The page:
Load dependence of the lifetime of the rigor bonds formed between a single myosin molecule (either heavy meromyosin, HMM, or myosin subfragment-1, S1) and actin filament was examined in the absence of nucleotide by pulling the barbed end of the actin filament with optical tweezers. For S1, the relationship between the lifetime (τ) and the externally imposed load (F) at absolute temperature T could be expressed as τ(F) = τ(0)·exp(-F·d/k(B)T) with τ(0) of 67 s and an apparent interaction distance d of 2.4 nm (k(B) is the Boltzmann constant). The relationship for HMM was expressed by the sum of two exponentials, with two sets of τ(0) and d being, respectively, 62 s and 2.7 nm, and 950 s and 1.4 nm. The fast component of HMM coincides with τ(F) for S1, suggesting that the fast component corresponds to single-headed binding and the slow component to double-headed binding. These large interaction distances, which may be a common characteristic of motor proteins, are attributed to the geometry for applying an external load. The pulling experiment has also allowed direct estimation of the number of myosin molecules interacting with an actin filament. Actin filaments tethered to a single HMM molecule underwent extensive rotational Brownian motion, indicating a low torsional stiffness for HMM. From these results, we discuss the characteristics of interaction between actin and myosin, with the focus on the manner of binding of myosin.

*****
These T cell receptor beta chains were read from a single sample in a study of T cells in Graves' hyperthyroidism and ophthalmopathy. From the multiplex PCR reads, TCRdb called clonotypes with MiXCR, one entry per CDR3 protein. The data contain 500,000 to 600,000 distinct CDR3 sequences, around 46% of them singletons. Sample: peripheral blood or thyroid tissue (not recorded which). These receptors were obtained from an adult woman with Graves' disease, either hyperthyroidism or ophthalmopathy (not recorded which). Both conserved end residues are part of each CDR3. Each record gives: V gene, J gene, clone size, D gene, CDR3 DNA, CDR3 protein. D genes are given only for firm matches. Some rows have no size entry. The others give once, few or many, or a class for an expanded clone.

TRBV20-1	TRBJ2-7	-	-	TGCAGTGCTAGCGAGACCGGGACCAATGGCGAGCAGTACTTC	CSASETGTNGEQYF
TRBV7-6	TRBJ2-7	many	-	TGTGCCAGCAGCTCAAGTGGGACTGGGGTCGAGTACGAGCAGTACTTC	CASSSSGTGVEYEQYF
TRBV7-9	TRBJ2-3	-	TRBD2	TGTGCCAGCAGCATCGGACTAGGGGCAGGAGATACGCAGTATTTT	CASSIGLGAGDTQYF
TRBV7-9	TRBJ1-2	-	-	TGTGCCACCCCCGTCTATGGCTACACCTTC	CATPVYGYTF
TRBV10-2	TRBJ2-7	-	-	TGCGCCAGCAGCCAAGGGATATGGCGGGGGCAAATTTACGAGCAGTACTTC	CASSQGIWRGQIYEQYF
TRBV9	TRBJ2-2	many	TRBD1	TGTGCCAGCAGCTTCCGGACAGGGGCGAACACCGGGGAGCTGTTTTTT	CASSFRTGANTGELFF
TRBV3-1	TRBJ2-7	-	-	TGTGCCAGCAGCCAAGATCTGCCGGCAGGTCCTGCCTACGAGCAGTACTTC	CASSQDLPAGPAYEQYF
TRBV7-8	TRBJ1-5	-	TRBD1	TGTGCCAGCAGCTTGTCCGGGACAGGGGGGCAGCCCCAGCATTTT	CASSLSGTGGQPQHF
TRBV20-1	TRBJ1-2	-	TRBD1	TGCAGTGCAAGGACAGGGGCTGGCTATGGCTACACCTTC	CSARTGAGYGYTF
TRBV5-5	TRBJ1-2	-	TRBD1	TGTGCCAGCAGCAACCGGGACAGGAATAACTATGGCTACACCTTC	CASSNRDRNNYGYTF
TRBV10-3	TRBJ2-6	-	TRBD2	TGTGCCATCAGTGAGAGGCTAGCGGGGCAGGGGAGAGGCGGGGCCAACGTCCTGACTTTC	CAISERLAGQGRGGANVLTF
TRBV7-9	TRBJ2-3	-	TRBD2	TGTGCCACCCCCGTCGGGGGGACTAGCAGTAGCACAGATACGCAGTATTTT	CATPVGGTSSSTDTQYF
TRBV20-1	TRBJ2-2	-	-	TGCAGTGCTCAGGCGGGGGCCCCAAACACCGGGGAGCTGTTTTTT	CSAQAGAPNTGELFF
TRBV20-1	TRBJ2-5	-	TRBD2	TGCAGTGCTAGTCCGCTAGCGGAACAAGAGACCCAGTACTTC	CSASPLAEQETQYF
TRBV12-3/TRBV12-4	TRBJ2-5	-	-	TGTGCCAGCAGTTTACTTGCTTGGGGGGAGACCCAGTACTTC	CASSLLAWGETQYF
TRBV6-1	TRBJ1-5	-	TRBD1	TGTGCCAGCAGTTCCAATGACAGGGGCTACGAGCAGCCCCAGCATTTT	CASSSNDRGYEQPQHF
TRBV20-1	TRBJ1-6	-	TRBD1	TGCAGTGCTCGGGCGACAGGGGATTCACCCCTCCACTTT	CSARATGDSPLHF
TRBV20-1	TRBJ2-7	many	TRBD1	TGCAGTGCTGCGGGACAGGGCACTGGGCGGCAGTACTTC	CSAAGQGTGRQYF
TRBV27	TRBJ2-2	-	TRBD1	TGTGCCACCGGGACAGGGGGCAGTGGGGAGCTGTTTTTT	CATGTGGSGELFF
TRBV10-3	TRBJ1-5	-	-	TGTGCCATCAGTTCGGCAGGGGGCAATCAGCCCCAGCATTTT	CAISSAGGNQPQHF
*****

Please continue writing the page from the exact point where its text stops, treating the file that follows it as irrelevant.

|Number of pages||13|
|Publication status||Published - 2000|
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